The Bangko Sentral ng Pilipinas, the country’s central bank, is the navigator that steers the country’s financial system. Over the last 12 months, amid a global monetary crisis and economic certainty, the BSP initiated a series of measures, including rate cuts and COVID-19 relief policies which, among other things, included the instruction to banks to delay credit card and debt payments while the entire country was under enhanced community quarantine (ECQ).
But the mandate of the BSP could only extend as far. While it can encourage banks to waive ATM fees, it cannot impose them to actually do so (and now we’re reading about the possibility of increased ATM fees). While the BSP announced interest rate cuts to encourage people to borrow from the bank, thereby increasing spending necessary to jolt the economy, it falls upon the banks themselves if they will actually allow increased lending or not.
All of this, while it proceeds with its goals to digitize the country’s payments. From the National QR Code Standard to the establishment of “Digital Bank” as a bank category, the central bank has had a very busy 2020.
Table of Contents.
- 1 BSP’s Crypto 2020
- 2 What is the BSP’s position with respect to virtual currencies or cryptocurrencies? Would it be safe for the public to engage in the cryptocurrency market?
- 3 How does the regulatory sandbox for fintech and crypto companies help in the growth of the industry especially in 2020 and beyond?
- 4 What insights does the BSP have from data gathered from VCE companies this year?
- 5 The BSP had been building momentum in 2019, how would you say they responded to the operational challenges of 2020?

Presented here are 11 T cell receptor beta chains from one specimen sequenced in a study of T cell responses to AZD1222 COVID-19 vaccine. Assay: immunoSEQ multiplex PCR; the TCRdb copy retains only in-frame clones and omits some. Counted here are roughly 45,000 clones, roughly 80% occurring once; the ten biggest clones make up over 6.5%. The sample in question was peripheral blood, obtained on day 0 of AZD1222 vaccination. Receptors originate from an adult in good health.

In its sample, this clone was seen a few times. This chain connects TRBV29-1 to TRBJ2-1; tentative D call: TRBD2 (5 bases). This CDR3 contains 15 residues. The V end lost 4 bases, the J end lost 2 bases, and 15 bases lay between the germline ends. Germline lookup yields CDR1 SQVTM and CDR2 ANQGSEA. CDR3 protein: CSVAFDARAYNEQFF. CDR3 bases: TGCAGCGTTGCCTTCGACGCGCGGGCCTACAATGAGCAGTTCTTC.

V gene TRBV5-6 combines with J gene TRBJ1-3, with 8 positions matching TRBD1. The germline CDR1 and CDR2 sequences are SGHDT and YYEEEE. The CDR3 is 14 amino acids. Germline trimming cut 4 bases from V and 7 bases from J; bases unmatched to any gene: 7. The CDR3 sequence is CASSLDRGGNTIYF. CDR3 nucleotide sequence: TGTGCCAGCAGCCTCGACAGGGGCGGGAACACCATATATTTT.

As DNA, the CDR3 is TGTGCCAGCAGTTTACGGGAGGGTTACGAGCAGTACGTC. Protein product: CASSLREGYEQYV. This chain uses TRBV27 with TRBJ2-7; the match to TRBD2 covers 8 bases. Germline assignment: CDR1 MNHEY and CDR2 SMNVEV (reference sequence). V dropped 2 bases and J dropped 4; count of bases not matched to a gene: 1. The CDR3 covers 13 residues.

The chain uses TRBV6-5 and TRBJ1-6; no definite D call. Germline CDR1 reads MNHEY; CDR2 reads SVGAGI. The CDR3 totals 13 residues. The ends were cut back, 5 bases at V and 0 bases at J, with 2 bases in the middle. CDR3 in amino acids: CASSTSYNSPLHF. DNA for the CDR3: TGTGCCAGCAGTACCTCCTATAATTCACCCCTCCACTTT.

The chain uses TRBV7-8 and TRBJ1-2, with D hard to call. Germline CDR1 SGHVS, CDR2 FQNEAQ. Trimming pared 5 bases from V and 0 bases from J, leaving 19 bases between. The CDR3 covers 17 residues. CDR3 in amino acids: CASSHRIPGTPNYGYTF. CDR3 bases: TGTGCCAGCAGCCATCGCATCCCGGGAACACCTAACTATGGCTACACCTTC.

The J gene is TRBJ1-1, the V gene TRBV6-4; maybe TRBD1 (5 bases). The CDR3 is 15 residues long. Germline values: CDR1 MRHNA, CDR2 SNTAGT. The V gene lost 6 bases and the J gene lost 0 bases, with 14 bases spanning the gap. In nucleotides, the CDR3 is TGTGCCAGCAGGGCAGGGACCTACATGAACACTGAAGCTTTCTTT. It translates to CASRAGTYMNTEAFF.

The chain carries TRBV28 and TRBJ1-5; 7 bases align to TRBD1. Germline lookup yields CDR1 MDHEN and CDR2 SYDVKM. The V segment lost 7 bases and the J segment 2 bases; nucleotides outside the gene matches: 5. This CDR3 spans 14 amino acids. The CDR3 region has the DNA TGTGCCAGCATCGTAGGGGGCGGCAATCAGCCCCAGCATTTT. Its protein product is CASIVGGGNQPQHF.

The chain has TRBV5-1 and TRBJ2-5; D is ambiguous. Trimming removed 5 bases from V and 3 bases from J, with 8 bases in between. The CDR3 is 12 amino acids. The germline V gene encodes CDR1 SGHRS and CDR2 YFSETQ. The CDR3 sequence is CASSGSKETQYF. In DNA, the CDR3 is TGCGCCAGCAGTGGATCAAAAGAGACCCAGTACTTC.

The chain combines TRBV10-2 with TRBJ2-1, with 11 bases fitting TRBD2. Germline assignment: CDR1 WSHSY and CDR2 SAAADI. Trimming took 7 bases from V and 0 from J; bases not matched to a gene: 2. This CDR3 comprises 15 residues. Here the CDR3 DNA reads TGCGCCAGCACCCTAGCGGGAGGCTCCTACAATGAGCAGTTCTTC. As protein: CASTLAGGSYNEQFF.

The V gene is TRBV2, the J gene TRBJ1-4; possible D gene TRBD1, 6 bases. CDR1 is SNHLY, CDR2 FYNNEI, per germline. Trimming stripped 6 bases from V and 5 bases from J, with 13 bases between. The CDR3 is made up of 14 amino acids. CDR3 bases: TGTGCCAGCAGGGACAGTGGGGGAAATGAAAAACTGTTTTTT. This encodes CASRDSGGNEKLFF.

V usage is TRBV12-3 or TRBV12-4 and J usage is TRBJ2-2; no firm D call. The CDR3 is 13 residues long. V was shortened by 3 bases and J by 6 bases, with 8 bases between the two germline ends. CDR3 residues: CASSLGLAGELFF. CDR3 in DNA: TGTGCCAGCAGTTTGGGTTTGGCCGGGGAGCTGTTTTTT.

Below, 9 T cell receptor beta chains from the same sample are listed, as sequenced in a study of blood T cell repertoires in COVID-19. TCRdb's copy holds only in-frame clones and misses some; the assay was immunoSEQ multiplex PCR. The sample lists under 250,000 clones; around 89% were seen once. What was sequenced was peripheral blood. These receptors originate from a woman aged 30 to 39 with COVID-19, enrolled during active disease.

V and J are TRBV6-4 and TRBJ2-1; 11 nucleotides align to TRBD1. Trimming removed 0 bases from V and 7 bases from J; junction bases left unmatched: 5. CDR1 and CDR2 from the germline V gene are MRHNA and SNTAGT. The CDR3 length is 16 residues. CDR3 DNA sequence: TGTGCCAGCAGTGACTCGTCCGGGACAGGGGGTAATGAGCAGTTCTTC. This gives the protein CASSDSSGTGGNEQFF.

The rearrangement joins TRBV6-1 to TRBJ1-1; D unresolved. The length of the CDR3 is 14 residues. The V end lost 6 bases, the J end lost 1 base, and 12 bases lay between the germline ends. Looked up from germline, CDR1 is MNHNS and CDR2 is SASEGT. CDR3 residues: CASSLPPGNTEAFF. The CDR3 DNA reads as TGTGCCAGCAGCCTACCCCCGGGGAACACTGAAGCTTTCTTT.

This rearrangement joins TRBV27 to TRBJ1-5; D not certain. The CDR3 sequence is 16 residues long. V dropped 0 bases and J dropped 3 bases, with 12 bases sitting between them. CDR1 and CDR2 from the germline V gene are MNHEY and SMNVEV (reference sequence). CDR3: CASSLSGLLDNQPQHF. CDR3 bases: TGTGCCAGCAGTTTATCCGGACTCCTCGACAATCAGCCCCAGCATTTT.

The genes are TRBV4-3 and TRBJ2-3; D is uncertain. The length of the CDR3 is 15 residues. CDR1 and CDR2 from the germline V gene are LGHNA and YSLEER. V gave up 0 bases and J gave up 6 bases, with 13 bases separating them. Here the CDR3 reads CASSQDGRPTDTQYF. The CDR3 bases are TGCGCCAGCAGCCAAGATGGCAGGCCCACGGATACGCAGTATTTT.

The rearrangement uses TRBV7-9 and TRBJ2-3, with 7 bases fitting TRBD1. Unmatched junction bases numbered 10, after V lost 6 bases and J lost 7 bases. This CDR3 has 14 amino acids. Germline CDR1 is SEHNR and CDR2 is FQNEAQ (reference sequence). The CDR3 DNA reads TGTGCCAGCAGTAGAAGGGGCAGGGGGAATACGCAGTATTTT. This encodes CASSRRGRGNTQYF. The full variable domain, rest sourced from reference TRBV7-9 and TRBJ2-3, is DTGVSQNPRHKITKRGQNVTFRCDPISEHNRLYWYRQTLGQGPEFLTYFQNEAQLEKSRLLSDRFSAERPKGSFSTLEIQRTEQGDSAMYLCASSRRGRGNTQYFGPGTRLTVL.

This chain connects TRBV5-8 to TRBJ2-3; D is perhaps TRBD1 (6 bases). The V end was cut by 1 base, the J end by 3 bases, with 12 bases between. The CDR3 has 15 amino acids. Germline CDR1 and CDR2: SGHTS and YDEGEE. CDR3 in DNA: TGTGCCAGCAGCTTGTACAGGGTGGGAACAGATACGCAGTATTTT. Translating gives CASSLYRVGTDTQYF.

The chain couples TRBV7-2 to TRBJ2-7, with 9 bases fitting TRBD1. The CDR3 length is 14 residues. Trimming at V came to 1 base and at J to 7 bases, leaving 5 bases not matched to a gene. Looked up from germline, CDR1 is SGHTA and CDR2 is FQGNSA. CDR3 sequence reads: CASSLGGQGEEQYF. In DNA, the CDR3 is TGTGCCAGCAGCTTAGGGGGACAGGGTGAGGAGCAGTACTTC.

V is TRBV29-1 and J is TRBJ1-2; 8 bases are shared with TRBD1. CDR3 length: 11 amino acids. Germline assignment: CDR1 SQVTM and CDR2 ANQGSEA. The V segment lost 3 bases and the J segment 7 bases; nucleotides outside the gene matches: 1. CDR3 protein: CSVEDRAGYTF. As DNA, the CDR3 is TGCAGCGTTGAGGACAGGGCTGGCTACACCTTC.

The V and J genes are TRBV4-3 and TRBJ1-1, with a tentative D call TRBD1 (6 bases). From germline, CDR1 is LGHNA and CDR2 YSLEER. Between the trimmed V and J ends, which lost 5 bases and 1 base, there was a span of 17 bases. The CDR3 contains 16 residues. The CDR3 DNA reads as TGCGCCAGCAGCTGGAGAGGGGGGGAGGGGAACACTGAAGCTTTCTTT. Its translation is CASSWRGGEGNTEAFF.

- 6 The BSP is often recognized globally for its VCE leadership. What advice would you have for other jurisdictions?
- 7 What is the key benefit that you see for international crypto companies looking to register in the Philippines?
BSP’s Crypto 2020
Alongside the Securities and Exchange Commission, no other organization has more influence on the cryptocurrency industry in the Philippines than the Bangko Sentral ng Pilipinas. From financial sandboxes that allowed crypto companies to operate and innovate, to guidelines for virtual currency exchanges, the Central Bank’s support is critical if the crypto industry is to thrive in the Philippines.
Most recently, the BSP released its updated Guidelines for Virtual Asset Service Providers (VASPs), which is now more aligned with the recommendations from the Financial Action Task Force (FATF), the global standard-setting body for anti-money laundering rules and regulations.
The new guideline has updated its requirements for setting up crypto companies and provided classifications for more types of cryptocurrency companies. This is in contrast with the previous Circular No. 944, which appears to only include cryptocurrency exchanges at face value.
In this exclusive interview, BitPinas discussed with the BSP its position on cryptocurrencies, on the insights it gathered from the currently-licensed virtual currency exchanges, and whether or not it is open to more international crypto companies registering in the Philippines.
What is the BSP’s position with respect to virtual currencies or cryptocurrencies? Would it be safe for the public to engage in the cryptocurrency market?
BSP: The BSP views virtual currencies, in particular the technology behind it, as having potential to transform the provision of financial services. However, we are also cognizant of the risks it poses to the integrity and stability of the financial system, as well as to consumers who may be less informed about how virtual currencies work. In February 2017, we issued BSP Circular No. 944 to require licensing for Virtual Currency Exchanges (VCE) – the points where virtual currencies are exchanged to fiat money – to ensure that they operate safely and soundly; they are not used as channels for money laundering, fraud and scams; and they provide their clients with appropriate avenues for redress in case of concerns about VCE services. The BSP has issued public advisories to encourage the public to deal only with BSP-registered VCEs, and to be mindful of the risks of using virtual currencies.